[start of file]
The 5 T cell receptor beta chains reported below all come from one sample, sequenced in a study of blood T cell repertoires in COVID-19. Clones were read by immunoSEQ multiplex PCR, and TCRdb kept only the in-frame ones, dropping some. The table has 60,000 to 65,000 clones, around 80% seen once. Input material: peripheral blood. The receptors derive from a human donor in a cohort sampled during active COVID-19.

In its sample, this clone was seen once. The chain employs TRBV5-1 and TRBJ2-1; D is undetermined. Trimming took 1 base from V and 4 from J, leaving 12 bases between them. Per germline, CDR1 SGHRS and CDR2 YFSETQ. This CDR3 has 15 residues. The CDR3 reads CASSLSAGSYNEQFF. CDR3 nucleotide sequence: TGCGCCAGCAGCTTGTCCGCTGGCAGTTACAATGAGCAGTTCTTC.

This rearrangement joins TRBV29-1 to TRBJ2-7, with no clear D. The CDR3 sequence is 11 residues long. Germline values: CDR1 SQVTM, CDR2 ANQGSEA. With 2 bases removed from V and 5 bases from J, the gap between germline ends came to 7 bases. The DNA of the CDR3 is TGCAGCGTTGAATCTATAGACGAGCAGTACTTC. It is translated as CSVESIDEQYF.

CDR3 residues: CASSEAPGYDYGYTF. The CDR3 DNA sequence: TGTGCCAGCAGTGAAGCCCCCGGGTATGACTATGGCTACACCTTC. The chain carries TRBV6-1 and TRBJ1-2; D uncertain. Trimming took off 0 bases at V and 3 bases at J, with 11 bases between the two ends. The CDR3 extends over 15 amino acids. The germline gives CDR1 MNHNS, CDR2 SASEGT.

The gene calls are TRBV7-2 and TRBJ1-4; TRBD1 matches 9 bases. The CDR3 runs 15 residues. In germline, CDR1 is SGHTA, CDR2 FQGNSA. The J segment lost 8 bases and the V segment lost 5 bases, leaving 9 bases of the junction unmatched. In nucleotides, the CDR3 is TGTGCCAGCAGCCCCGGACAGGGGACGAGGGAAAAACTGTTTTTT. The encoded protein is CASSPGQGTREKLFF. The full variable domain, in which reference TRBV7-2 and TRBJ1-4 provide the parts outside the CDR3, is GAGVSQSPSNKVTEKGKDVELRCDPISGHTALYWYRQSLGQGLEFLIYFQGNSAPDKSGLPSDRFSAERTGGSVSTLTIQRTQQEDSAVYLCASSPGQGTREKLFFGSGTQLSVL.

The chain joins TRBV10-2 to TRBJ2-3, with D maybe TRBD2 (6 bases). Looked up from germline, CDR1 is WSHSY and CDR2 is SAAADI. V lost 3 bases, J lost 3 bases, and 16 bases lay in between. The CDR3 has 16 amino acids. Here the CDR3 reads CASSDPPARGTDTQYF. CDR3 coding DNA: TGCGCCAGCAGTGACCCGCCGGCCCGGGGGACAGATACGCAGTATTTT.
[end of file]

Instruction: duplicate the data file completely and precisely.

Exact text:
The 5 T cell receptor beta chains reported below all come from one sample, sequenced in a study of blood T cell repertoires in COVID-19. Clones were read by immunoSEQ multiplex PCR, and TCRdb kept only the in-frame ones, dropping some. The table has 60,000 to 65,000 clones, around 80% seen once. Input material: peripheral blood. The receptors derive from a human donor in a cohort sampled during active COVID-19.

In its sample, this clone was seen once. The chain employs TRBV5-1 and TRBJ2-1; D is undetermined. Trimming took 1 base from V and 4 from J, leaving 12 bases between them. Per germline, CDR1 SGHRS and CDR2 YFSETQ. This CDR3 has 15 residues. The CDR3 reads CASSLSAGSYNEQFF. CDR3 nucleotide sequence: TGCGCCAGCAGCTTGTCCGCTGGCAGTTACAATGAGCAGTTCTTC.

This rearrangement joins TRBV29-1 to TRBJ2-7, with no clear D. The CDR3 sequence is 11 residues long. Germline values: CDR1 SQVTM, CDR2 ANQGSEA. With 2 bases removed from V and 5 bases from J, the gap between germline ends came to 7 bases. The DNA of the CDR3 is TGCAGCGTTGAATCTATAGACGAGCAGTACTTC. It is translated as CSVESIDEQYF.

CDR3 residues: CASSEAPGYDYGYTF. The CDR3 DNA sequence: TGTGCCAGCAGTGAAGCCCCCGGGTATGACTATGGCTACACCTTC. The chain carries TRBV6-1 and TRBJ1-2; D uncertain. Trimming took off 0 bases at V and 3 bases at J, with 11 bases between the two ends. The CDR3 extends over 15 amino acids. The germline gives CDR1 MNHNS, CDR2 SASEGT.

The gene calls are TRBV7-2 and TRBJ1-4; TRBD1 matches 9 bases. The CDR3 runs 15 residues. In germline, CDR1 is SGHTA, CDR2 FQGNSA. The J segment lost 8 bases and the V segment lost 5 bases, leaving 9 bases of the junction unmatched. In nucleotides, the CDR3 is TGTGCCAGCAGCCCCGGACAGGGGACGAGGGAAAAACTGTTTTTT. The encoded protein is CASSPGQGTREKLFF. The full variable domain, in which reference TRBV7-2 and TRBJ1-4 provide the parts outside the CDR3, is GAGVSQSPSNKVTEKGKDVELRCDPISGHTALYWYRQSLGQGLEFLIYFQGNSAPDKSGLPSDRFSAERTGGSVSTLTIQRTQQEDSAVYLCASSPGQGTREKLFFGSGTQLSVL.

The chain joins TRBV10-2 to TRBJ2-3, with D maybe TRBD2 (6 bases). Looked up from germline, CDR1 is WSHSY and CDR2 is SAAADI. V lost 3 bases, J lost 3 bases, and 16 bases lay in between. The CDR3 has 16 amino acids. Here the CDR3 reads CASSDPPARGTDTQYF. CDR3 coding DNA: TGCGCCAGCAGTGACCCGCCGGCCCGGGGGACAGATACGCAGTATTTT.